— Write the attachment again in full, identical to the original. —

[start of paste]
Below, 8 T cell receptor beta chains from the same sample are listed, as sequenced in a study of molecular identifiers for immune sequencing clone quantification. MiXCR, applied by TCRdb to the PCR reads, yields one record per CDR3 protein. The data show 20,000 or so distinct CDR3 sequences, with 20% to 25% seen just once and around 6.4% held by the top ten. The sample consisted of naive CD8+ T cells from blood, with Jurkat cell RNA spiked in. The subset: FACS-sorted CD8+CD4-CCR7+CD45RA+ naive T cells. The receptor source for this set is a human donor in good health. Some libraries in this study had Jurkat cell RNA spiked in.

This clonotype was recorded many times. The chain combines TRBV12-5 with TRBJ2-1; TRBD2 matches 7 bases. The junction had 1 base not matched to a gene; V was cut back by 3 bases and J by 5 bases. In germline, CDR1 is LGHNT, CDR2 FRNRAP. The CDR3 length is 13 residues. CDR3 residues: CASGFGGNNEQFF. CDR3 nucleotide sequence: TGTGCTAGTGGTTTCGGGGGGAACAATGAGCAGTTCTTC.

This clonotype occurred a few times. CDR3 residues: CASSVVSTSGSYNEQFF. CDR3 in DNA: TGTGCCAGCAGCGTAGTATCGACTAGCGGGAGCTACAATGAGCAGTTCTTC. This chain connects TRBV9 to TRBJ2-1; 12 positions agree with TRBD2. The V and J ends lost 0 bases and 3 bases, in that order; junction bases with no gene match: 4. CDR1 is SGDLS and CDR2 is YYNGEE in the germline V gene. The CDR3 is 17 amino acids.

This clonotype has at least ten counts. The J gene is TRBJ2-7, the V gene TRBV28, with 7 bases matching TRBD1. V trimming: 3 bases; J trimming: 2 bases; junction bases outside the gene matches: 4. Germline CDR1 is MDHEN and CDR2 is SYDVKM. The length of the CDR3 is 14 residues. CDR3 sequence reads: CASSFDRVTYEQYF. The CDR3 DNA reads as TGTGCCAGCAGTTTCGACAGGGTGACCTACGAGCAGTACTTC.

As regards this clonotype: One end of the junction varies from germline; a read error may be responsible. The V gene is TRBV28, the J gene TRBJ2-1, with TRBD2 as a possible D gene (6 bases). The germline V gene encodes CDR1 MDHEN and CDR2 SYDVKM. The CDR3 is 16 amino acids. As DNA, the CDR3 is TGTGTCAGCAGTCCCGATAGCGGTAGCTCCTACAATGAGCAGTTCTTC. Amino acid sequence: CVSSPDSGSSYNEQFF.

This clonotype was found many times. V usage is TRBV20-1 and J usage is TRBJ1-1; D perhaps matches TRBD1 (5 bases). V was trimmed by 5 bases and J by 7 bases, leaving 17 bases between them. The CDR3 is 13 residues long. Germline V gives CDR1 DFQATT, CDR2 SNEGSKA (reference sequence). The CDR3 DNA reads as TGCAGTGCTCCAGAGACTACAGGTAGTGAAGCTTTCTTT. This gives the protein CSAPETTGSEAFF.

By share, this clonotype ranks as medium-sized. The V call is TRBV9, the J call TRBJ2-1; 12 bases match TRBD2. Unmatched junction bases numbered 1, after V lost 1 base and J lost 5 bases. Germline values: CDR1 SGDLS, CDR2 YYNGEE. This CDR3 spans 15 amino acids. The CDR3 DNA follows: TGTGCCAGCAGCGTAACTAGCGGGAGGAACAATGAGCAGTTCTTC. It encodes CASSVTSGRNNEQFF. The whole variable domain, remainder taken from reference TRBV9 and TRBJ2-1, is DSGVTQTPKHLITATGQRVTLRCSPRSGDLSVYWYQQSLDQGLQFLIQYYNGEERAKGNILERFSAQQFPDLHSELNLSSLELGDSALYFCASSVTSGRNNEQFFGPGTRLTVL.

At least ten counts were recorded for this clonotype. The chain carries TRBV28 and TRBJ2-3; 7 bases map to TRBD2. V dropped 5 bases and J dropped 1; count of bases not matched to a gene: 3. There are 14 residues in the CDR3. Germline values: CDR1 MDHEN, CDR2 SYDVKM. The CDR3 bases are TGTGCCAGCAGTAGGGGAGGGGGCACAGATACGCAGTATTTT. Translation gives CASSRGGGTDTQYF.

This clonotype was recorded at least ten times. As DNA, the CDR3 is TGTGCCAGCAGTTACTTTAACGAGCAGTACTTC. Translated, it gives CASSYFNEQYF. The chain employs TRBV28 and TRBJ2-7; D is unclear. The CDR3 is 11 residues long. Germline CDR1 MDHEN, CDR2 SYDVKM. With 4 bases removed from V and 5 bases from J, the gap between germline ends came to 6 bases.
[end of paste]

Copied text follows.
Below, 8 T cell receptor beta chains from the same sample are listed, as sequenced in a study of molecular identifiers for immune sequencing clone quantification. MiXCR, applied by TCRdb to the PCR reads, yields one record per CDR3 protein. The data show 20,000 or so distinct CDR3 sequences, with 20% to 25% seen just once and around 6.4% held by the top ten. The sample consisted of naive CD8+ T cells from blood, with Jurkat cell RNA spiked in. The subset: FACS-sorted CD8+CD4-CCR7+CD45RA+ naive T cells. The receptor source for this set is a human donor in good health. Some libraries in this study had Jurkat cell RNA spiked in.

This clonotype was recorded many times. The chain combines TRBV12-5 with TRBJ2-1; TRBD2 matches 7 bases. The junction had 1 base not matched to a gene; V was cut back by 3 bases and J by 5 bases. In germline, CDR1 is LGHNT, CDR2 FRNRAP. The CDR3 length is 13 residues. CDR3 residues: CASGFGGNNEQFF. CDR3 nucleotide sequence: TGTGCTAGTGGTTTCGGGGGGAACAATGAGCAGTTCTTC.

This clonotype occurred a few times. CDR3 residues: CASSVVSTSGSYNEQFF. CDR3 in DNA: TGTGCCAGCAGCGTAGTATCGACTAGCGGGAGCTACAATGAGCAGTTCTTC. This chain connects TRBV9 to TRBJ2-1; 12 positions agree with TRBD2. The V and J ends lost 0 bases and 3 bases, in that order; junction bases with no gene match: 4. CDR1 is SGDLS and CDR2 is YYNGEE in the germline V gene. The CDR3 is 17 amino acids.

This clonotype has at least ten counts. The J gene is TRBJ2-7, the V gene TRBV28, with 7 bases matching TRBD1. V trimming: 3 bases; J trimming: 2 bases; junction bases outside the gene matches: 4. Germline CDR1 is MDHEN and CDR2 is SYDVKM. The length of the CDR3 is 14 residues. CDR3 sequence reads: CASSFDRVTYEQYF. The CDR3 DNA reads as TGTGCCAGCAGTTTCGACAGGGTGACCTACGAGCAGTACTTC.

As regards this clonotype: One end of the junction varies from germline; a read error may be responsible. The V gene is TRBV28, the J gene TRBJ2-1, with TRBD2 as a possible D gene (6 bases). The germline V gene encodes CDR1 MDHEN and CDR2 SYDVKM. The CDR3 is 16 amino acids. As DNA, the CDR3 is TGTGTCAGCAGTCCCGATAGCGGTAGCTCCTACAATGAGCAGTTCTTC. Amino acid sequence: CVSSPDSGSSYNEQFF.

This clonotype was found many times. V usage is TRBV20-1 and J usage is TRBJ1-1; D perhaps matches TRBD1 (5 bases). V was trimmed by 5 bases and J by 7 bases, leaving 17 bases between them. The CDR3 is 13 residues long. Germline V gives CDR1 DFQATT, CDR2 SNEGSKA (reference sequence). The CDR3 DNA reads as TGCAGTGCTCCAGAGACTACAGGTAGTGAAGCTTTCTTT. This gives the protein CSAPETTGSEAFF.

By share, this clonotype ranks as medium-sized. The V call is TRBV9, the J call TRBJ2-1; 12 bases match TRBD2. Unmatched junction bases numbered 1, after V lost 1 base and J lost 5 bases. Germline values: CDR1 SGDLS, CDR2 YYNGEE. This CDR3 spans 15 amino acids. The CDR3 DNA follows: TGTGCCAGCAGCGTAACTAGCGGGAGGAACAATGAGCAGTTCTTC. It encodes CASSVTSGRNNEQFF. The whole variable domain, remainder taken from reference TRBV9 and TRBJ2-1, is DSGVTQTPKHLITATGQRVTLRCSPRSGDLSVYWYQQSLDQGLQFLIQYYNGEERAKGNILERFSAQQFPDLHSELNLSSLELGDSALYFCASSVTSGRNNEQFFGPGTRLTVL.

At least ten counts were recorded for this clonotype. The chain carries TRBV28 and TRBJ2-3; 7 bases map to TRBD2. V dropped 5 bases and J dropped 1; count of bases not matched to a gene: 3. There are 14 residues in the CDR3. Germline values: CDR1 MDHEN, CDR2 SYDVKM. The CDR3 bases are TGTGCCAGCAGTAGGGGAGGGGGCACAGATACGCAGTATTTT. Translation gives CASSRGGGTDTQYF.

This clonotype was recorded at least ten times. As DNA, the CDR3 is TGTGCCAGCAGTTACTTTAACGAGCAGTACTTC. Translated, it gives CASSYFNEQYF. The chain employs TRBV28 and TRBJ2-7; D is unclear. The CDR3 is 11 residues long. Germline CDR1 MDHEN, CDR2 SYDVKM. With 4 bases removed from V and 5 bases from J, the gap between germline ends came to 6 bases.